I am talking about refined biodiesel, not SVO... On the 2008 it clearly states not to use biodiesel. And, correct, they don't have any parts on their website, just this statement: "And the Sprinter is powered by a strong 3.0 liter V6 common rail direct injection (CRD) Turbodiesel engine. The Sprinter can be fueled with high blends of biodiesel with minor modifications."


It would be nice to run pure biodiesel. The emissions have to be healthier.


I think you can run b20 without modifications, but nobody here seems to have remarked upon that.

.

jdcaples
07-18-2010, 08:49 PM
I've run as high as B20 for brief periods of time (less than 50 miles), but I usually stick to the B5 guideline available on www.techauthority.com (Chrysler's service information for non-dealership persons), and on www.SprinterTekInfo.com (MB's Sprinter Service information).

There's an unsettled debate about biodiesel, post-injection activities for DPF regeneration cycles. The issue is "injector coking," but no one's photographed an injector contaminated by soy- based, or any other biodiesel.

-Jon

punter
07-18-2010, 09:32 PM
I've run as high as B20 for brief periods of time (less than 50 miles), but I usually stick to the B5 guideline available on www.techauthority.com (Chrysler's service information for non-dealership persons), and on www.SprinterTekInfo.com (MB's Sprinter Service information).

There's an unsettled debate about biodiesel, post-injection activities for DPF regeneration cycles. The issue is "injector coking," but no one's photographed an injector contaminated by soy- based, or any other biodiesel.

-Jon

What people assert on the issue seems conflicting.

On the one hand, biodiesel, might clog the injectors with deposits.

On the other hand, biodiesel is such a good solvent, that all the existing fuel line deposits might break free and clog something up!

Note that I am not talking about vegetable oil but biodiesel sold commercially.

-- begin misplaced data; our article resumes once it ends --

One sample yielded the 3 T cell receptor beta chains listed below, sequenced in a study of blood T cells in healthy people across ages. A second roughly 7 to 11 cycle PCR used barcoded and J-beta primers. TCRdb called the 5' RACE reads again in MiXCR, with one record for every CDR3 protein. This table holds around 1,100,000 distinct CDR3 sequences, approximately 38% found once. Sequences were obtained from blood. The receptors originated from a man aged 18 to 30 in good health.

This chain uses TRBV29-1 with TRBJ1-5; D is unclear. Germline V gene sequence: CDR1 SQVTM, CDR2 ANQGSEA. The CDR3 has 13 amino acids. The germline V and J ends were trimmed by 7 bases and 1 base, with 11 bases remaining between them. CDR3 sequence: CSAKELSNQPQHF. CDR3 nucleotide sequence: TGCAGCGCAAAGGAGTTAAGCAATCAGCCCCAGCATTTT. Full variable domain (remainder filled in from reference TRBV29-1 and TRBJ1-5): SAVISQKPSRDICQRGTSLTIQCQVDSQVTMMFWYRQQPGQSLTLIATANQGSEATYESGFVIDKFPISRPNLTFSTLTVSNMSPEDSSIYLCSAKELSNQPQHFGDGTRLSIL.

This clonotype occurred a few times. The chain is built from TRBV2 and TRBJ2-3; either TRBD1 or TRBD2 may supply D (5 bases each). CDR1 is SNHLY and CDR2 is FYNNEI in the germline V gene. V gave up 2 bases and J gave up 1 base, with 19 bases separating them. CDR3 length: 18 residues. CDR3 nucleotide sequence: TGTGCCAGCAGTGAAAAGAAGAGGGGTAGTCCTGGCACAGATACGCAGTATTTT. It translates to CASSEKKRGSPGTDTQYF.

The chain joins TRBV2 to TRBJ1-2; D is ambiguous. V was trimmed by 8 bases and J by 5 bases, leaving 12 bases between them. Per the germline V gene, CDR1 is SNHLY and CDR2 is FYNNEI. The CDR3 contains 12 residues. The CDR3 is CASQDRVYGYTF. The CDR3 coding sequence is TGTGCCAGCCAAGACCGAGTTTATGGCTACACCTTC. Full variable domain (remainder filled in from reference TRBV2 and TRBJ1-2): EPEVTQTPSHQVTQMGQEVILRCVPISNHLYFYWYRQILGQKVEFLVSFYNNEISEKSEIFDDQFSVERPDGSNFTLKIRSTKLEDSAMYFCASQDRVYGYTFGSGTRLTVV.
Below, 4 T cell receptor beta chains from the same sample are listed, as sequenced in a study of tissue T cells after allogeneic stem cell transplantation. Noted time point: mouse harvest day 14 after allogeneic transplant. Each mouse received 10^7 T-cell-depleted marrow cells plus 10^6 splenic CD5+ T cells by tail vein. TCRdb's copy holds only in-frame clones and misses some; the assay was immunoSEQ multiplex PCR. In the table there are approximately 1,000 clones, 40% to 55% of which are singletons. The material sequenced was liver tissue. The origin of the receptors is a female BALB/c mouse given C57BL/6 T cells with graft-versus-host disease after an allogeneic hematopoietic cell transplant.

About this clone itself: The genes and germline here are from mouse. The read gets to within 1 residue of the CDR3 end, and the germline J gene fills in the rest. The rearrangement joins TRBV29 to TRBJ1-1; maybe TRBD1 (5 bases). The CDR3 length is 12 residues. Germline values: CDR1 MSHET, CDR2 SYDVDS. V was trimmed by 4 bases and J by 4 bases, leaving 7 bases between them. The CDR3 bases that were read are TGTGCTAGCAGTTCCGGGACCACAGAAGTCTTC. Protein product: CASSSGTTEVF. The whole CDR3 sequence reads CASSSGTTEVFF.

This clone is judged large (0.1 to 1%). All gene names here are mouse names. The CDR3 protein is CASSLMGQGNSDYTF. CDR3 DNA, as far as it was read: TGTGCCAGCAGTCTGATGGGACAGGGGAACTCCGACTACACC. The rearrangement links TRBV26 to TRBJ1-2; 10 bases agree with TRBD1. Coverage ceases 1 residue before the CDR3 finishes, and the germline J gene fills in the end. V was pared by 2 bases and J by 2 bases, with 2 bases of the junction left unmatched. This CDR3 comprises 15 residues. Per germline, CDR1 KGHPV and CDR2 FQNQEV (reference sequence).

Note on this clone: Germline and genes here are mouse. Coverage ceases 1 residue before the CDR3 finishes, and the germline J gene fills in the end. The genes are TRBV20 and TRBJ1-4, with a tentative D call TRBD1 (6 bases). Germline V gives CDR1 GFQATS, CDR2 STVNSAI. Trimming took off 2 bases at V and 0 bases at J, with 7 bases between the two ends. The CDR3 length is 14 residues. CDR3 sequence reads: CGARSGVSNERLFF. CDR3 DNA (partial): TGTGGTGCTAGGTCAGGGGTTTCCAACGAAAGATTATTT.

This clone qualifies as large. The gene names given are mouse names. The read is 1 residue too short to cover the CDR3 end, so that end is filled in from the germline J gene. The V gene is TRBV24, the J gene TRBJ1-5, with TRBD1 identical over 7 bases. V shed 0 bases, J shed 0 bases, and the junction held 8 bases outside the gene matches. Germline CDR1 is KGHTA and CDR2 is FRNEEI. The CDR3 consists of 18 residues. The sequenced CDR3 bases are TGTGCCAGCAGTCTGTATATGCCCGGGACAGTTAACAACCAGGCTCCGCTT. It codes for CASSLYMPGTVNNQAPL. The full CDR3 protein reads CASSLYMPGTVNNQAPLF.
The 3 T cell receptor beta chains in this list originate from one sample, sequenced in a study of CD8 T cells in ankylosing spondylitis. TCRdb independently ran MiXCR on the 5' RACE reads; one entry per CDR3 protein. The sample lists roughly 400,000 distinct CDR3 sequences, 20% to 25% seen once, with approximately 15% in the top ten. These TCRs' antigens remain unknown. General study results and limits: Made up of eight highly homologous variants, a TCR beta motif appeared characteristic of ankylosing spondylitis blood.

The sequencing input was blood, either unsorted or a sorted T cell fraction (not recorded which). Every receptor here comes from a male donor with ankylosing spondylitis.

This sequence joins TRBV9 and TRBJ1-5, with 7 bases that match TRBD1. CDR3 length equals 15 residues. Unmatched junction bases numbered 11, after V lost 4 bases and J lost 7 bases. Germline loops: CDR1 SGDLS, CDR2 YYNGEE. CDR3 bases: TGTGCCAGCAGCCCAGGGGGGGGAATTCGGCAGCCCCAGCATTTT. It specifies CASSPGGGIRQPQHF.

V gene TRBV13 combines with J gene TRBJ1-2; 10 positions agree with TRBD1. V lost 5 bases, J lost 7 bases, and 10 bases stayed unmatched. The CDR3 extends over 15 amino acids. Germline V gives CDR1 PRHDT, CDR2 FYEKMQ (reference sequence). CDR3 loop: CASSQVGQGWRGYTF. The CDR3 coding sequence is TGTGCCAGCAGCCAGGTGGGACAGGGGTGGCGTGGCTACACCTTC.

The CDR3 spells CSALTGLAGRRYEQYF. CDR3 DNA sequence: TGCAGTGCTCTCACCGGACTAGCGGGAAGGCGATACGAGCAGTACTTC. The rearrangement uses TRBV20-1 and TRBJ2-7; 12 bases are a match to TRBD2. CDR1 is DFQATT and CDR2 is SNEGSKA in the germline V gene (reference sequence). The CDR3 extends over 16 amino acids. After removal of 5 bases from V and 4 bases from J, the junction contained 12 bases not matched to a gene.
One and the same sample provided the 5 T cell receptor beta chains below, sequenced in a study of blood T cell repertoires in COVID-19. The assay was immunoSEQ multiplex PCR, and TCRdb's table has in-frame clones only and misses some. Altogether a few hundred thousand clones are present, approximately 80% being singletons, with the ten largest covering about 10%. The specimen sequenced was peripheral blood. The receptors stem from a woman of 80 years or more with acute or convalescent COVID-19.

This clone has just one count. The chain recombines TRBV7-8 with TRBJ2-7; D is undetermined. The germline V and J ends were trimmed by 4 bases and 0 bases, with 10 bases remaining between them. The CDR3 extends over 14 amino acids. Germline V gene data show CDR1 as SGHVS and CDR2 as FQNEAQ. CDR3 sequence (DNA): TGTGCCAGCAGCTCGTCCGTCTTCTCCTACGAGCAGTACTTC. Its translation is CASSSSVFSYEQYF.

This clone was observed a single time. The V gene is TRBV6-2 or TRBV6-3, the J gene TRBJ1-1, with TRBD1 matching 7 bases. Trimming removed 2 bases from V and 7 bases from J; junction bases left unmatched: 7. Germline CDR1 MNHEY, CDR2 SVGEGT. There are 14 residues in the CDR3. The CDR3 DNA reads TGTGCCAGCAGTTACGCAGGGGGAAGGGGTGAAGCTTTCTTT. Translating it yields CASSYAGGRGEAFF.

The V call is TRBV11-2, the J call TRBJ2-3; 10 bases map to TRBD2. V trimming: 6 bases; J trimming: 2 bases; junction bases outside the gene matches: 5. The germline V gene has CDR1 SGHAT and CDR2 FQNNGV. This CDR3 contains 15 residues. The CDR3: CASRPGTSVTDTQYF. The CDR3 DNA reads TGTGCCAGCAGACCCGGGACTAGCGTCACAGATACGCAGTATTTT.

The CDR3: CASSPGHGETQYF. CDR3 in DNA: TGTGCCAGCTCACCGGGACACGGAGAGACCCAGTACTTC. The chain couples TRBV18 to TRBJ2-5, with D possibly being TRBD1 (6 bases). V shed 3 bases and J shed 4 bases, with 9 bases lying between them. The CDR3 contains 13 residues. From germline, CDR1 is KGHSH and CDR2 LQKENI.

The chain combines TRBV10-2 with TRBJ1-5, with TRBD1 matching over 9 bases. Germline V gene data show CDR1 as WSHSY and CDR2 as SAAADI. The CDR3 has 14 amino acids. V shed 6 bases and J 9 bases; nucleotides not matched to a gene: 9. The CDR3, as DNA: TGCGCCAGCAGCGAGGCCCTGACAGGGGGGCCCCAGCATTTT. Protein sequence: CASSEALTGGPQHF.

Has doctor A ever weighed in on the subject?

.

.

Altered Sprinter
07-19-2010, 12:34 AM
Mercedes states B5 2009 onwards B10 tolerable .: Note this is a Mercedes Benz European directive.
It is based on Fuel 10ppm or 8 ppm for Euro 4/5 and euro 6 engines.
European diesel engines do not use SCR or ad-blue on Sprinters, Injection blockage is due to unburnt fuel of which results in a carbon buildup.
There is a trade off with SCR and EGR both have had issues, However all of the 2009 OM 651 engines have been totally redesigned for exclusive use of a stand alone EGR water cooled system.
25033
Where the problems come in with this fuel type is, and it has been heavily discussed with Mercedes and other manufactures with commercial based vehicles over 3500Kg,as to what type of Fuel stock formulation is being used?
As an an example Corn based stock the lowest value, Soy higher medium value, Sugar cane stock has the the highest yield, and close to beetroot stock values
Conversion to bio based fuels are manufactured to a specific Fame value but ! it's voluntary, as to the 1998 Fuel watch-standards of which are global with the exception of NAFTA and Japan.
The areas of agreements are central Europe. UK has both old and new. Asia pacific in populace regions follows thew latest ecv 2011 Euro 6 emission standards of which are backwards comparable as the fuels have modified lubricants added to offset sulfur variants based on type of crude oils and refinery of manufacture's processing.



Richard.